Date posted: 16th Jan 2019
Lettings relief – time is running out….
There are many landlords that may need to take action before they lose a valuable tax relief.
For those landlords that now let out an old home that they used to live in, as a rental property, there is a capital gains tax relief (known as lettings relief) which allows you to reduce any profit which is subject to tax on the sale of the property.
The relief, which can be save up to £11,200 of tax, for an individual, will be scrapped from April 2020.
Gary and Jenny jointly bought a home in Townsville in January 1990 for £100,000 which they lived in as their home for ten years until December 1999.
As their family grew bigger they decided to upsize and found a new home in Cityville. However, they wished to retain the old house as an investment and began letting the property to tenants from January 2000. This has ticked over nicely but being frustrated by the change in the tax relief for mortgage interest Landlords interest relief changesthey are considering selling the property as of December 2018.
If they sold the property today (it has been valued at £390,000) then their profit would be £290,000 – ignoring legal fees/enhancement expenditures etc.
Sale proceeds – £390,000
Cost – £100,000
Profit/gain – £290,000
However, they are entitled to some tax relief for the period that they occupied the property as a home (i.e. ten years) as well as the last 18 months of ownership which are deemed to be owner occupied (note that this period reduces to 9 months post April 2020). This is worked out on a time apportioned basis.
This relief totals £290,000 x 11.5 years / 29 years = £115,000.
This reduces their gain to £175,000.
However, as they have let a property that has always been their main residence, they are entitled to claim a further relief – lettings relief. This amount is the lower of a) £40,000, b) the gain in the let period (in this case more than £40,000) and c) the relief for the period of residence (again more than £40,000).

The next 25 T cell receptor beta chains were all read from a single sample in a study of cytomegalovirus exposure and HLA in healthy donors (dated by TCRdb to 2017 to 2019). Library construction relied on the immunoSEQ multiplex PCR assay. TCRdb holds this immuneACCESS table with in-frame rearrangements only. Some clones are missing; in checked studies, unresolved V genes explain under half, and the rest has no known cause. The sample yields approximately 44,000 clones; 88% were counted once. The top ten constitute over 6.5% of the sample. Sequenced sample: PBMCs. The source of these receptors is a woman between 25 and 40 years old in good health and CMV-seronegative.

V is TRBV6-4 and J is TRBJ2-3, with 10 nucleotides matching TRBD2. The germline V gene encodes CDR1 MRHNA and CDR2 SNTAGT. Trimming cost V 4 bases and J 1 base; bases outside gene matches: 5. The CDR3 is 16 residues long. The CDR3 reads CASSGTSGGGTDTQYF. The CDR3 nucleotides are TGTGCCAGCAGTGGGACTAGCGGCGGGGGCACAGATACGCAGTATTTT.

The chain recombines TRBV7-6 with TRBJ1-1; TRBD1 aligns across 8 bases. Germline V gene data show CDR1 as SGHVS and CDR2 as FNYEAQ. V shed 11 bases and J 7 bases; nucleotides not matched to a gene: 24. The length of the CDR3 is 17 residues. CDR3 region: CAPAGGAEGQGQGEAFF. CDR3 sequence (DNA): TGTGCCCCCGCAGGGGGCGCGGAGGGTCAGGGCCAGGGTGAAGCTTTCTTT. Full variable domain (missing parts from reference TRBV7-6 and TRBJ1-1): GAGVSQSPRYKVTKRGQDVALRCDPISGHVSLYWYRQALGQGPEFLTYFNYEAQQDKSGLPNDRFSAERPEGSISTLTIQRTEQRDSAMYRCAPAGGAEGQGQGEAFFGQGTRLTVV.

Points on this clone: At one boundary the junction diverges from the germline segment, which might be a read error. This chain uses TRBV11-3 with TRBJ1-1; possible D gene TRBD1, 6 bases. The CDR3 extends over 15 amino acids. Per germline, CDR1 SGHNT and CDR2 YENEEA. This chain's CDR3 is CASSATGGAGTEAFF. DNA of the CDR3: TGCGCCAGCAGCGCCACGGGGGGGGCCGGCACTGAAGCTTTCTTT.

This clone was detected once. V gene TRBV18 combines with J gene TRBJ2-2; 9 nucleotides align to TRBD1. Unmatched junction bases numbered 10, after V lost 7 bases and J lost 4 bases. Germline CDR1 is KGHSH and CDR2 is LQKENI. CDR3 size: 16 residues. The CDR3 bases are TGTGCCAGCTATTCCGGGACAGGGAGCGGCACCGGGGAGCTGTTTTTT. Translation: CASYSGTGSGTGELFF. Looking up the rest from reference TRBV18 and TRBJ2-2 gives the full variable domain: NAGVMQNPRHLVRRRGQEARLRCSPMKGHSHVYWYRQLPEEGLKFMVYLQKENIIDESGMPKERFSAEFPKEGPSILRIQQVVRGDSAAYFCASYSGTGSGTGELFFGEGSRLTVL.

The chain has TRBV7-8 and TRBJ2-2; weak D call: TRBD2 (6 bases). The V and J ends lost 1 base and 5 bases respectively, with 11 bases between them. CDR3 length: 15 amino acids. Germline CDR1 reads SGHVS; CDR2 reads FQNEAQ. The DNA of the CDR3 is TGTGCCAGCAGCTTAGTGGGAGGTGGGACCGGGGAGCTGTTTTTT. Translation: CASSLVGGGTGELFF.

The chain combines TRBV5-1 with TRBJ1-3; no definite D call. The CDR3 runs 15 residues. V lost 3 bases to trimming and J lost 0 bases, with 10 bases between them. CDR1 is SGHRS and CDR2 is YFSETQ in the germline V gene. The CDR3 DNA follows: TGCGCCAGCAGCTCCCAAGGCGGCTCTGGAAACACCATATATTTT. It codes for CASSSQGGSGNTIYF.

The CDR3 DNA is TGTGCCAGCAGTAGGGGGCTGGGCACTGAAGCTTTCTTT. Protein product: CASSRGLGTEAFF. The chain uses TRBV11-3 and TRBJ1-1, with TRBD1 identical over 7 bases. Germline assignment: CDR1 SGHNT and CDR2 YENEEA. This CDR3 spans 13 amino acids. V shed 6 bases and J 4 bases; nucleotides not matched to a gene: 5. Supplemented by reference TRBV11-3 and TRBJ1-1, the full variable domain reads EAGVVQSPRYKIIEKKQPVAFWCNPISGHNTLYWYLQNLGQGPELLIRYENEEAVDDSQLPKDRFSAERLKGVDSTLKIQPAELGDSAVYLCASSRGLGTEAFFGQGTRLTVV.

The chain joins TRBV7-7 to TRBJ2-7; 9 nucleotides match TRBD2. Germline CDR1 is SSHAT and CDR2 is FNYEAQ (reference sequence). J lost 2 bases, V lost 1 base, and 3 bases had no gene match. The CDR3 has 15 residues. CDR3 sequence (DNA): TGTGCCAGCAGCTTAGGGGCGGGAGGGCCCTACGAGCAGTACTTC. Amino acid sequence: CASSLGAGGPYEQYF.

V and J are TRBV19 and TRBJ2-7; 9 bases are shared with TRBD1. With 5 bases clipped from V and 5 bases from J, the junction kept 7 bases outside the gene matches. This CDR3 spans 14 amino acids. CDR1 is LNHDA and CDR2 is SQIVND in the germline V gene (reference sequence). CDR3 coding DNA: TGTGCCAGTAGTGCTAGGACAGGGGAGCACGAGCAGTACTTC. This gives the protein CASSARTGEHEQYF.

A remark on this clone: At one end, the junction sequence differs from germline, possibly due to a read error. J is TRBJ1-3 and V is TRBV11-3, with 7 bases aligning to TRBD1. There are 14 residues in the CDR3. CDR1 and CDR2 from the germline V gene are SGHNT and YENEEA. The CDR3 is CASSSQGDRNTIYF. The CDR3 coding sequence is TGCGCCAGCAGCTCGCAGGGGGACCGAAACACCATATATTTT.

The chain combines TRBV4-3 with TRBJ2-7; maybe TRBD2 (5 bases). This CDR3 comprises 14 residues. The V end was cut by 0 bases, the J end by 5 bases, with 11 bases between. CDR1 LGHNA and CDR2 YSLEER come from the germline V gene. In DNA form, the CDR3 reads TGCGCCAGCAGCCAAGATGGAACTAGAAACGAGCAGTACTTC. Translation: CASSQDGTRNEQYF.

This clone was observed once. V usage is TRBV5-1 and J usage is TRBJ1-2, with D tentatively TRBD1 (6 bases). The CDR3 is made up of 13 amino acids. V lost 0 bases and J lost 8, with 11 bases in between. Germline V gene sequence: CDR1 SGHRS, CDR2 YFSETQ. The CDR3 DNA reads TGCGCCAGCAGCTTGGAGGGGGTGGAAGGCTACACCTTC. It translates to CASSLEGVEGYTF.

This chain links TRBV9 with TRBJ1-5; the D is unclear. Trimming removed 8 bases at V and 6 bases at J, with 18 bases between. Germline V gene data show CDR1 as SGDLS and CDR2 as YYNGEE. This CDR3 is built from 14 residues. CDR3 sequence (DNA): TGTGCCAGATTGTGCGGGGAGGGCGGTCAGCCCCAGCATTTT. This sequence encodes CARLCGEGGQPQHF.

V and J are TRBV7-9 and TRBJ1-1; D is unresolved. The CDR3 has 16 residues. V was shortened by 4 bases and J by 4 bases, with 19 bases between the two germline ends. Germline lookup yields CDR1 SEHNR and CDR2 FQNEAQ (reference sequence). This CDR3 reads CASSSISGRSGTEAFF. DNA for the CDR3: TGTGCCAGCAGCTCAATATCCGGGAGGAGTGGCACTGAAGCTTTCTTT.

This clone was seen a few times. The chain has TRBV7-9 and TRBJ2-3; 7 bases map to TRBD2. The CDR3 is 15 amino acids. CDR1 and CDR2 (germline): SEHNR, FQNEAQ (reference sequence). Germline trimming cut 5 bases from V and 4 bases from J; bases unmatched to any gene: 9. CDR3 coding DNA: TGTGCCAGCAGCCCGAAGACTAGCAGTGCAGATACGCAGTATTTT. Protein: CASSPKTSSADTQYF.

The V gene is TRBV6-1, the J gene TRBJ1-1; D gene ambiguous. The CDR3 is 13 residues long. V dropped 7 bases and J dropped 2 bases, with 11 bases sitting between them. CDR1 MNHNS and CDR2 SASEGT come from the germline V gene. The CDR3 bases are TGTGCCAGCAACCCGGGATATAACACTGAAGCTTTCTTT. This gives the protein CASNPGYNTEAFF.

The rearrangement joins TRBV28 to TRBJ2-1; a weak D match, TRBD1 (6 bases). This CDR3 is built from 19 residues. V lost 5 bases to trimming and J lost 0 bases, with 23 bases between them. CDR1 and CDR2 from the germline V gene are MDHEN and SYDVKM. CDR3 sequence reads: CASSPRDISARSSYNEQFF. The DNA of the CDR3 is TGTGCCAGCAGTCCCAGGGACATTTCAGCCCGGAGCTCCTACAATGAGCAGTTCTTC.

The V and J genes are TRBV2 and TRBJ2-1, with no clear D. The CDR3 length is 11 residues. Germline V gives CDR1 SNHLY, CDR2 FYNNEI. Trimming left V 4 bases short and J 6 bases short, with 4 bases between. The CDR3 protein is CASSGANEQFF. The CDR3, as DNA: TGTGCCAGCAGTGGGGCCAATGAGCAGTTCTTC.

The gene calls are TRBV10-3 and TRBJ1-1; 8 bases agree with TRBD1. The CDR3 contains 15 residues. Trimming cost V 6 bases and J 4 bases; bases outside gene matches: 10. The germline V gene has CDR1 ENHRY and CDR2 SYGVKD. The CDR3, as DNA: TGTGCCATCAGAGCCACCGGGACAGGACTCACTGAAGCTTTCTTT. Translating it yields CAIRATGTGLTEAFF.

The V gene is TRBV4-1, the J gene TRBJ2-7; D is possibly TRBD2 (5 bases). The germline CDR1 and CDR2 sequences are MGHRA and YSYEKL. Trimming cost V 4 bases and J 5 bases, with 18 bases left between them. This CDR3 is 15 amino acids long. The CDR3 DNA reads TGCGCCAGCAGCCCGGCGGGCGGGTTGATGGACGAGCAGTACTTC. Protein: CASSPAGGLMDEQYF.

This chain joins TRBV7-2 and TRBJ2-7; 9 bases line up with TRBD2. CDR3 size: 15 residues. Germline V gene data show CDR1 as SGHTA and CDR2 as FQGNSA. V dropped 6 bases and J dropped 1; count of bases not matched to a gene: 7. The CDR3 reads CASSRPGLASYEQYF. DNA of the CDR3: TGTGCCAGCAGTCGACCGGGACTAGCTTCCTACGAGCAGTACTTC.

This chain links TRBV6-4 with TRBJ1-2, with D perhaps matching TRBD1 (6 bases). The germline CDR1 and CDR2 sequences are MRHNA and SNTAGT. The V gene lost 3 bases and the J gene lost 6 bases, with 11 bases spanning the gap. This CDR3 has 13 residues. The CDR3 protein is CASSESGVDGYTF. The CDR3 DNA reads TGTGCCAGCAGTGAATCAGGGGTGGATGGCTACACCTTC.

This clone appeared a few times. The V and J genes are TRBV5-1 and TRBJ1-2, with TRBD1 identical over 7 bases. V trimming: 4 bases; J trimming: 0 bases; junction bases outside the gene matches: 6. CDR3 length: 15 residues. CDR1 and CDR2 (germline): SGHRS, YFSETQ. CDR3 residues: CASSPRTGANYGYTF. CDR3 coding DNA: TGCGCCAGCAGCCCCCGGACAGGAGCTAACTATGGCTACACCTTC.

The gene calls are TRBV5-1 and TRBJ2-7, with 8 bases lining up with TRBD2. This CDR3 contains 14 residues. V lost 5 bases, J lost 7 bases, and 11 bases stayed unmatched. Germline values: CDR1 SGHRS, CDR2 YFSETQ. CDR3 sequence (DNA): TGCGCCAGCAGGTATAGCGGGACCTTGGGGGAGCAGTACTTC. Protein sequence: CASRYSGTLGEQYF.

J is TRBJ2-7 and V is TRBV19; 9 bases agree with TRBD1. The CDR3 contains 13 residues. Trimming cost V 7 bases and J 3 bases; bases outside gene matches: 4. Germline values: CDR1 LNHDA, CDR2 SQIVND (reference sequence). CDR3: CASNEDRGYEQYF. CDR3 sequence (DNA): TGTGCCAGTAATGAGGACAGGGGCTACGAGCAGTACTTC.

It is clear that the lettings relief entitlement is £40,000. However, this is an individual relief, so they can claim a further £80,000 between them as the property is jointly owned.
This essentially gives them each a taxable capital gain of:
Gain after residence relief – £87,500 (i.e. £175,000 / 2)
Less: lettings relief – £40,000
Less: annual exemption – £11,700
Taxable gain – £35,800
Assuming that they are both higher rate taxpayers, the tax charge would be at 28% i.e. £10,024 each.
If they sold after April 2020, then not only is there no ability to claim lettings relief but also the final period of ownership residence relief halves to 9 months. The impact is that their tax bills have increased to £22,274 each (assuming the annual exemption remains at the same level).
So selling prior to 5 April 2020 would carry a total tax charge of £20,048 as opposed to a tax charge of £44,548 post 6 April 2020. In percentage terms, the tax has risen more than 222%!
Action to take
Given the time that it takes to market and sell a rental property, we would suggest that any landlords considering selling their old home in the next few years, give serious consideration to an earlier sale. There may be commercial issues, of course, such as early mortgage repayments charges to consider so professional advice is crucial.
Give us a call today, we are here to help you!